Node Tutorial Part 19: Backbone.js

04 Apr 2011 | By Alex Young | Tags server node tutorials lmawa nodepad

Welcome to part 19 of Let’s Make a Web App, a tutorial series about building a web app with Node. This series will walk you through the major areas you’ll need to face when building your own applications. These tutorials are tagged with lmawa.

Click to show previous tutorials.

Backbone.js

Backbone.js is a library for writing client-side JavaScript. It provides base classes for models, collections, and views. If you’ve ever worked on a project with a library like jQuery and found client-side code becomes unwieldy and hard to navigate, Backbone.js can help!

Nodepad’s simple structure means we’re mostly interested in Backbone’s models, collections, and the persistence layer. The persistence layer is the part that talks to the server, communicating using JSON. The views are also useful, however. As Backbone’s documentation says:

It’s all too easy to create JavaScript applications that end up as tangled piles of jQuery selectors and callbacks.

To put it simply, a Backbone application uses models to interact with data, collections to manage sets of models, and views to link events to models and generate dynamic HTML based on templates. The templates are typically hidden HTML, so in our case we’d write stubs in our Jade templates with display: none, then Backbone views would be used to clone and populate these HTML fragments with data.

Planning a Backbone Application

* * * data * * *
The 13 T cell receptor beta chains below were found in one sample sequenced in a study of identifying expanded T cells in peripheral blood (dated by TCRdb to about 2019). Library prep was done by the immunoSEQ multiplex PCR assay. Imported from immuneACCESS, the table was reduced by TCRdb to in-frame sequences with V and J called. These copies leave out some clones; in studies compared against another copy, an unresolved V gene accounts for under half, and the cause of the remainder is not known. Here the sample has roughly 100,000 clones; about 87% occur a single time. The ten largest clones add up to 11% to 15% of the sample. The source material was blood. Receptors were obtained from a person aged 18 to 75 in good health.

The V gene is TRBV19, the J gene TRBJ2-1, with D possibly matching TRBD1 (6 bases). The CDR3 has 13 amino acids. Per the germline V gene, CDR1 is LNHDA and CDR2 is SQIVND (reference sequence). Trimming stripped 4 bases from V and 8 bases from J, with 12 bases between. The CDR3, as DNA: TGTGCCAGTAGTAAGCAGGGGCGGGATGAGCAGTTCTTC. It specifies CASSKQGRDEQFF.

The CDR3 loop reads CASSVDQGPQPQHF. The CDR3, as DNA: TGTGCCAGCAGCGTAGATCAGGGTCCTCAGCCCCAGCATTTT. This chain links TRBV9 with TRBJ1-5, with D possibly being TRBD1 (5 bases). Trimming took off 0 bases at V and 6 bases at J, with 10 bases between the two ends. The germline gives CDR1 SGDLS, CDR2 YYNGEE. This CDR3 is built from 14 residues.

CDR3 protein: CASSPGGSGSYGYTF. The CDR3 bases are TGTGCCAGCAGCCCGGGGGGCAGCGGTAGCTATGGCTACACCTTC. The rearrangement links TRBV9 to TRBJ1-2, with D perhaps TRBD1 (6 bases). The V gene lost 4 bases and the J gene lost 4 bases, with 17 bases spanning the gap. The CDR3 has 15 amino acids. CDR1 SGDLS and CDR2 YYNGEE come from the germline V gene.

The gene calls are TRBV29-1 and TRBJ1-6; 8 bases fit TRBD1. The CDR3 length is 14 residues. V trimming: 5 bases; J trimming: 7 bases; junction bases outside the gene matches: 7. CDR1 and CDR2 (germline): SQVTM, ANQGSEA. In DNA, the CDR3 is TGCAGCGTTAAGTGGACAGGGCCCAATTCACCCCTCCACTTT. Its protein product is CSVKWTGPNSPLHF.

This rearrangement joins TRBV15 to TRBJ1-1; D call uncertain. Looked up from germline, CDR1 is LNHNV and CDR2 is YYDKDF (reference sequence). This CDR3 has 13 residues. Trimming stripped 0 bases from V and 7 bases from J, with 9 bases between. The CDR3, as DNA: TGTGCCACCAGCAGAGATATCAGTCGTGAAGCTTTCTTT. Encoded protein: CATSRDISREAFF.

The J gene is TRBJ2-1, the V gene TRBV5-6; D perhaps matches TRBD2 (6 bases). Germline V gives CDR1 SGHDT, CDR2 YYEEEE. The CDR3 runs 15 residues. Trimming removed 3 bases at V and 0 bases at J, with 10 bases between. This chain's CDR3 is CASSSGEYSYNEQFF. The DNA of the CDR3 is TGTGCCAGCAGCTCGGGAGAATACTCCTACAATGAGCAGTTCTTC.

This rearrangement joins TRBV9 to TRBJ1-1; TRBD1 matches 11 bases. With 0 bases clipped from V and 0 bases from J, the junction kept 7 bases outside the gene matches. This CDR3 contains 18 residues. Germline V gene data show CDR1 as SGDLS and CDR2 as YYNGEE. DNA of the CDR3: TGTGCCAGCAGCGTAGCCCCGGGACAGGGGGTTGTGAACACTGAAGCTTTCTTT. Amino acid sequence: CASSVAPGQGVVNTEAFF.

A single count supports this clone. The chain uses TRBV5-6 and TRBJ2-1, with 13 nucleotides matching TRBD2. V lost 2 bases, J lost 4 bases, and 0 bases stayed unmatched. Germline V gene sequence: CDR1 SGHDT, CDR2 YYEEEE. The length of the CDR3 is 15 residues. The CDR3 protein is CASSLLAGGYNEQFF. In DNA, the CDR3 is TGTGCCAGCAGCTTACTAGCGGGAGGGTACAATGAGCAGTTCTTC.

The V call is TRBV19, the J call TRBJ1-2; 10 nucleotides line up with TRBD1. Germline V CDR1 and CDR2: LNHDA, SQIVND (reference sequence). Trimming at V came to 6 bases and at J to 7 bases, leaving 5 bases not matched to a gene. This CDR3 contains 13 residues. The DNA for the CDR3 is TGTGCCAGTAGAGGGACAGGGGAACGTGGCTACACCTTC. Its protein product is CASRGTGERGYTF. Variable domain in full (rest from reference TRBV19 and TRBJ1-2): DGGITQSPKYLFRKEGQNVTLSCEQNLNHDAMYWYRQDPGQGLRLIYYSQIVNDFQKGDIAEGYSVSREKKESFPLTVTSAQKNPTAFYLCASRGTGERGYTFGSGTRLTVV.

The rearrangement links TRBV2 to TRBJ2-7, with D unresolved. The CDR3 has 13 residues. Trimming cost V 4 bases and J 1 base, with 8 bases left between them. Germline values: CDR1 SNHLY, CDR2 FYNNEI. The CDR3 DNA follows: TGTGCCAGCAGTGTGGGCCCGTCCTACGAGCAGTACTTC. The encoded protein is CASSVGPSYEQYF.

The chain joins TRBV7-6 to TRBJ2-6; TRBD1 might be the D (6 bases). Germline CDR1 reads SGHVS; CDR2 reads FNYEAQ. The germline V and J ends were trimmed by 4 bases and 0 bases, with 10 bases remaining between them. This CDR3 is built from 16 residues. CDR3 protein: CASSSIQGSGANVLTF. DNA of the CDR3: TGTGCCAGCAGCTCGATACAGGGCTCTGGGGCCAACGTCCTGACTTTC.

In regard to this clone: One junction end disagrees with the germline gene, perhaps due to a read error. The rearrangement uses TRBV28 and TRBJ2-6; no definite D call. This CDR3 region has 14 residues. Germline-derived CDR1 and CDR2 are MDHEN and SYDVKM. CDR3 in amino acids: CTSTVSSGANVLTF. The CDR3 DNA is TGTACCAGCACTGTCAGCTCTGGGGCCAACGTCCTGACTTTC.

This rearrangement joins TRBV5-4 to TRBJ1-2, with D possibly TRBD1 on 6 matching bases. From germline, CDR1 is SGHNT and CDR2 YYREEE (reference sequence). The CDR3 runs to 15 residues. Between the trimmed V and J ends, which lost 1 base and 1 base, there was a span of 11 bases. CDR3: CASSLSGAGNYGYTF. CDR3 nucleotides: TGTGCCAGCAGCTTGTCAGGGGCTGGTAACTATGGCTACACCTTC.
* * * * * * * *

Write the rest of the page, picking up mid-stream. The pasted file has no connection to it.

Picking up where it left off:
Planning a Backbone application is a bit like planning server-side software — separate out the data from the views and controllers.

Our application consists of:

  1. A document with an ID, title, and body
  2. A document title row
  3. A list of titles which can be selected, added to, and deleted

This already sounds like Backbone primitives:

  1. Backbone.Model, Document: A document with an ID, title, and body
  2. Backbone.View, DocumentRow: A document title row
  3. Backbone.View, DocumentList: A list of titles which can be selected, added to, and deleted
  4. Backbone.Collection, Documents: A collection of documents

Models

Defining models is simple. Use Backbone.Model.extend to create a new model for your application:

var Document = Backbone.Model.extend({
});

We can’t actually do very much with this yet, and there also needs to be a collection of models. Collections can be reusable or almost like a singleton (for collections that are used once). In this case we just want one list of documents, so I like to create this type of collection by instantiating a Backbone.Collection:

var Documents = new Backbone.Collection();
Documents.url = '/documents/titles.json';

Each model and collection has a url property — it can be a function or a string. Our collection will always use the same URL. And the reason I’m getting the titles and IDs rather than /documents.json is because we can load the full document on demand.

I usually use functions when I need to use data to construct the URL:

var Document = Backbone.Model.extend({
  Collection: Documents,